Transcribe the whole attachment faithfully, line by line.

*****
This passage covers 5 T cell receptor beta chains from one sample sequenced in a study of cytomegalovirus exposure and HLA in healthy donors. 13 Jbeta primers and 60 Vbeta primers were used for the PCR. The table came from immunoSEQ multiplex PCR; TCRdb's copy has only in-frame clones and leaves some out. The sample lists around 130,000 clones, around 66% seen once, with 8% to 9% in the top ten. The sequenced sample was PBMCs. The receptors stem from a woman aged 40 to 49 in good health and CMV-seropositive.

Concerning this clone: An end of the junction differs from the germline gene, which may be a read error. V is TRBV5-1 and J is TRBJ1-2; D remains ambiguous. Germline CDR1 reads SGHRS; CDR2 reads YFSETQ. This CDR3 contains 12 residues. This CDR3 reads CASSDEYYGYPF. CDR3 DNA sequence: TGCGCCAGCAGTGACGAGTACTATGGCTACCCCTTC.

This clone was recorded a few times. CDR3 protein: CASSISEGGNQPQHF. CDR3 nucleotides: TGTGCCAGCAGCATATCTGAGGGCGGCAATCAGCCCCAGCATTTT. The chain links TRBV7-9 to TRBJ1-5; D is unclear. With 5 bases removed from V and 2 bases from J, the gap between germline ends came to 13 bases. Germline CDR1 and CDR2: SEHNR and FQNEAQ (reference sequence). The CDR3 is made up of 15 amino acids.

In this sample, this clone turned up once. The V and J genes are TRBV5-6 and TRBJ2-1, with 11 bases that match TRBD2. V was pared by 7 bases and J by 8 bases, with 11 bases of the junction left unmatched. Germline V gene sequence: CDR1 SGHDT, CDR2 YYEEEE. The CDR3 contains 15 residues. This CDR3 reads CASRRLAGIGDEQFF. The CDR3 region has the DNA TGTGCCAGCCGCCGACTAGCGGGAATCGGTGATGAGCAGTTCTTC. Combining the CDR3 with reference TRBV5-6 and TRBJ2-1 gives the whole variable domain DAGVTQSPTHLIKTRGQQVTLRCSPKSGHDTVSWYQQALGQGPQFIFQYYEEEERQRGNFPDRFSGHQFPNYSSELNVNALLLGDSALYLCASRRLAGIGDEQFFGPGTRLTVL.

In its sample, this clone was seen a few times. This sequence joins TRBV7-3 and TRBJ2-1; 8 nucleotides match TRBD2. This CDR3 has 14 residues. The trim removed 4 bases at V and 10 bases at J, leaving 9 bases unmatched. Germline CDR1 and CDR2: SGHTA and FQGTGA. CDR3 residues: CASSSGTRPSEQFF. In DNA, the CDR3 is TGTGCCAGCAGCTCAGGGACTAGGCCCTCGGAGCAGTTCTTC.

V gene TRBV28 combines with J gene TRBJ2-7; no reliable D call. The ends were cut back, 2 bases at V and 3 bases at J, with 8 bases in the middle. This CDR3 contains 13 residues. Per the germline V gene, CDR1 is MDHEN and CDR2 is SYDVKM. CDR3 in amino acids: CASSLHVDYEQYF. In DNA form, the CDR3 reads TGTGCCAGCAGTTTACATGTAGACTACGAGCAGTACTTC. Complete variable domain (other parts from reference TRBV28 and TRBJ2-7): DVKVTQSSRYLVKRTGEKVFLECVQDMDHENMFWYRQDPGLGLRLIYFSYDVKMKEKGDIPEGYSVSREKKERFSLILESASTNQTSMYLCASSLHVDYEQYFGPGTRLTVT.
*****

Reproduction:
This passage covers 5 T cell receptor beta chains from one sample sequenced in a study of cytomegalovirus exposure and HLA in healthy donors. 13 Jbeta primers and 60 Vbeta primers were used for the PCR. The table came from immunoSEQ multiplex PCR; TCRdb's copy has only in-frame clones and leaves some out. The sample lists around 130,000 clones, around 66% seen once, with 8% to 9% in the top ten. The sequenced sample was PBMCs. The receptors stem from a woman aged 40 to 49 in good health and CMV-seropositive.

Concerning this clone: An end of the junction differs from the germline gene, which may be a read error. V is TRBV5-1 and J is TRBJ1-2; D remains ambiguous. Germline CDR1 reads SGHRS; CDR2 reads YFSETQ. This CDR3 contains 12 residues. This CDR3 reads CASSDEYYGYPF. CDR3 DNA sequence: TGCGCCAGCAGTGACGAGTACTATGGCTACCCCTTC.

This clone was recorded a few times. CDR3 protein: CASSISEGGNQPQHF. CDR3 nucleotides: TGTGCCAGCAGCATATCTGAGGGCGGCAATCAGCCCCAGCATTTT. The chain links TRBV7-9 to TRBJ1-5; D is unclear. With 5 bases removed from V and 2 bases from J, the gap between germline ends came to 13 bases. Germline CDR1 and CDR2: SEHNR and FQNEAQ (reference sequence). The CDR3 is made up of 15 amino acids.

In this sample, this clone turned up once. The V and J genes are TRBV5-6 and TRBJ2-1, with 11 bases that match TRBD2. V was pared by 7 bases and J by 8 bases, with 11 bases of the junction left unmatched. Germline V gene sequence: CDR1 SGHDT, CDR2 YYEEEE. The CDR3 contains 15 residues. This CDR3 reads CASRRLAGIGDEQFF. The CDR3 region has the DNA TGTGCCAGCCGCCGACTAGCGGGAATCGGTGATGAGCAGTTCTTC. Combining the CDR3 with reference TRBV5-6 and TRBJ2-1 gives the whole variable domain DAGVTQSPTHLIKTRGQQVTLRCSPKSGHDTVSWYQQALGQGPQFIFQYYEEEERQRGNFPDRFSGHQFPNYSSELNVNALLLGDSALYLCASRRLAGIGDEQFFGPGTRLTVL.

In its sample, this clone was seen a few times. This sequence joins TRBV7-3 and TRBJ2-1; 8 nucleotides match TRBD2. This CDR3 has 14 residues. The trim removed 4 bases at V and 10 bases at J, leaving 9 bases unmatched. Germline CDR1 and CDR2: SGHTA and FQGTGA. CDR3 residues: CASSSGTRPSEQFF. In DNA, the CDR3 is TGTGCCAGCAGCTCAGGGACTAGGCCCTCGGAGCAGTTCTTC.

V gene TRBV28 combines with J gene TRBJ2-7; no reliable D call. The ends were cut back, 2 bases at V and 3 bases at J, with 8 bases in the middle. This CDR3 contains 13 residues. Per the germline V gene, CDR1 is MDHEN and CDR2 is SYDVKM. CDR3 in amino acids: CASSLHVDYEQYF. In DNA form, the CDR3 reads TGTGCCAGCAGTTTACATGTAGACTACGAGCAGTACTTC. Complete variable domain (other parts from reference TRBV28 and TRBJ2-7): DVKVTQSSRYLVKRTGEKVFLECVQDMDHENMFWYRQDPGLGLRLIYFSYDVKMKEKGDIPEGYSVSREKKERFSLILESASTNQTSMYLCASSLHVDYEQYFGPGTRLTVT.